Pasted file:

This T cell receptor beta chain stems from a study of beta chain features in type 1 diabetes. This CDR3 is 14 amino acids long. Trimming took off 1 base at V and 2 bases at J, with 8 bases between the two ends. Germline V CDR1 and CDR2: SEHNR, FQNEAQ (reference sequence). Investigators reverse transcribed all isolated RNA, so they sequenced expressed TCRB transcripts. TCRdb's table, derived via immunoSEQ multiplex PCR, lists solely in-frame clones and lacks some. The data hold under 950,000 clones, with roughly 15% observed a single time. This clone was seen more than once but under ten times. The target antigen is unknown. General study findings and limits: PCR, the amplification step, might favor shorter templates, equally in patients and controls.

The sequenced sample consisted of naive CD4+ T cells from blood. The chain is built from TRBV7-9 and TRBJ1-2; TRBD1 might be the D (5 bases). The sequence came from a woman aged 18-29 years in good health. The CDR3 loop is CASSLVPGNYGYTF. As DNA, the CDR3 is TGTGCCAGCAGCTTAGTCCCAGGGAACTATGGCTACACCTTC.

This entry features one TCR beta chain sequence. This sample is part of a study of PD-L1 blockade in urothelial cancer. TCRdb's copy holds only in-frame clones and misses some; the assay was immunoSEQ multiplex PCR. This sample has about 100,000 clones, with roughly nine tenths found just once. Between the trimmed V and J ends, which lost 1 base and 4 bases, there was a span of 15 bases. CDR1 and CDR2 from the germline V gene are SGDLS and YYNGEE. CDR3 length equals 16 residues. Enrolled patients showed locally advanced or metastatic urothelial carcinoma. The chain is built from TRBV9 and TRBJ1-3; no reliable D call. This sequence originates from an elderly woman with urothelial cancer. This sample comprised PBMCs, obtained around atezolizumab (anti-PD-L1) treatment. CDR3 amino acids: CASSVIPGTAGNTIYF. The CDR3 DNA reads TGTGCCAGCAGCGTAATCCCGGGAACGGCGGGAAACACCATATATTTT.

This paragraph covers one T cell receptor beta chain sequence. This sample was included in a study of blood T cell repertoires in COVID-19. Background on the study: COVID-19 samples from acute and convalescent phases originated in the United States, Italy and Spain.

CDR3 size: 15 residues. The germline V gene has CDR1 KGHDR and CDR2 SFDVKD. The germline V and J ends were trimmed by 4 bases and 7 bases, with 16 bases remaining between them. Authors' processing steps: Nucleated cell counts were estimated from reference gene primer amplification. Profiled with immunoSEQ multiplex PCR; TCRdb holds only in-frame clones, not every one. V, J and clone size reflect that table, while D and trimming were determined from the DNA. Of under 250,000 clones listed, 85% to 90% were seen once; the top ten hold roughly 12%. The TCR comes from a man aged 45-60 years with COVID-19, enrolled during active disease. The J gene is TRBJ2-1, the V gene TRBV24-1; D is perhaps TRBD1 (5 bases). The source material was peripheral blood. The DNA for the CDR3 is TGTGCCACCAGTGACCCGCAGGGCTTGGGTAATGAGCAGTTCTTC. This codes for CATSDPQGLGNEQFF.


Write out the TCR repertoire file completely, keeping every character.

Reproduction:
This T cell receptor beta chain stems from a study of beta chain features in type 1 diabetes. This CDR3 is 14 amino acids long. Trimming took off 1 base at V and 2 bases at J, with 8 bases between the two ends. Germline V CDR1 and CDR2: SEHNR, FQNEAQ (reference sequence). Investigators reverse transcribed all isolated RNA, so they sequenced expressed TCRB transcripts. TCRdb's table, derived via immunoSEQ multiplex PCR, lists solely in-frame clones and lacks some. The data hold under 950,000 clones, with roughly 15% observed a single time. This clone was seen more than once but under ten times. The target antigen is unknown. General study findings and limits: PCR, the amplification step, might favor shorter templates, equally in patients and controls.

The sequenced sample consisted of naive CD4+ T cells from blood. The chain is built from TRBV7-9 and TRBJ1-2; TRBD1 might be the D (5 bases). The sequence came from a woman aged 18-29 years in good health. The CDR3 loop is CASSLVPGNYGYTF. As DNA, the CDR3 is TGTGCCAGCAGCTTAGTCCCAGGGAACTATGGCTACACCTTC.

This entry features one TCR beta chain sequence. This sample is part of a study of PD-L1 blockade in urothelial cancer. TCRdb's copy holds only in-frame clones and misses some; the assay was immunoSEQ multiplex PCR. This sample has about 100,000 clones, with roughly nine tenths found just once. Between the trimmed V and J ends, which lost 1 base and 4 bases, there was a span of 15 bases. CDR1 and CDR2 from the germline V gene are SGDLS and YYNGEE. CDR3 length equals 16 residues. Enrolled patients showed locally advanced or metastatic urothelial carcinoma. The chain is built from TRBV9 and TRBJ1-3; no reliable D call. This sequence originates from an elderly woman with urothelial cancer. This sample comprised PBMCs, obtained around atezolizumab (anti-PD-L1) treatment. CDR3 amino acids: CASSVIPGTAGNTIYF. The CDR3 DNA reads TGTGCCAGCAGCGTAATCCCGGGAACGGCGGGAAACACCATATATTTT.

This paragraph covers one T cell receptor beta chain sequence. This sample was included in a study of blood T cell repertoires in COVID-19. Background on the study: COVID-19 samples from acute and convalescent phases originated in the United States, Italy and Spain.

CDR3 size: 15 residues. The germline V gene has CDR1 KGHDR and CDR2 SFDVKD. The germline V and J ends were trimmed by 4 bases and 7 bases, with 16 bases remaining between them. Authors' processing steps: Nucleated cell counts were estimated from reference gene primer amplification. Profiled with immunoSEQ multiplex PCR; TCRdb holds only in-frame clones, not every one. V, J and clone size reflect that table, while D and trimming were determined from the DNA. Of under 250,000 clones listed, 85% to 90% were seen once; the top ten hold roughly 12%. The TCR comes from a man aged 45-60 years with COVID-19, enrolled during active disease. The J gene is TRBJ2-1, the V gene TRBV24-1; D is perhaps TRBD1 (5 bases). The source material was peripheral blood. The DNA for the CDR3 is TGTGCCACCAGTGACCCGCAGGGCTTGGGTAATGAGCAGTTCTTC. This codes for CATSDPQGLGNEQFF.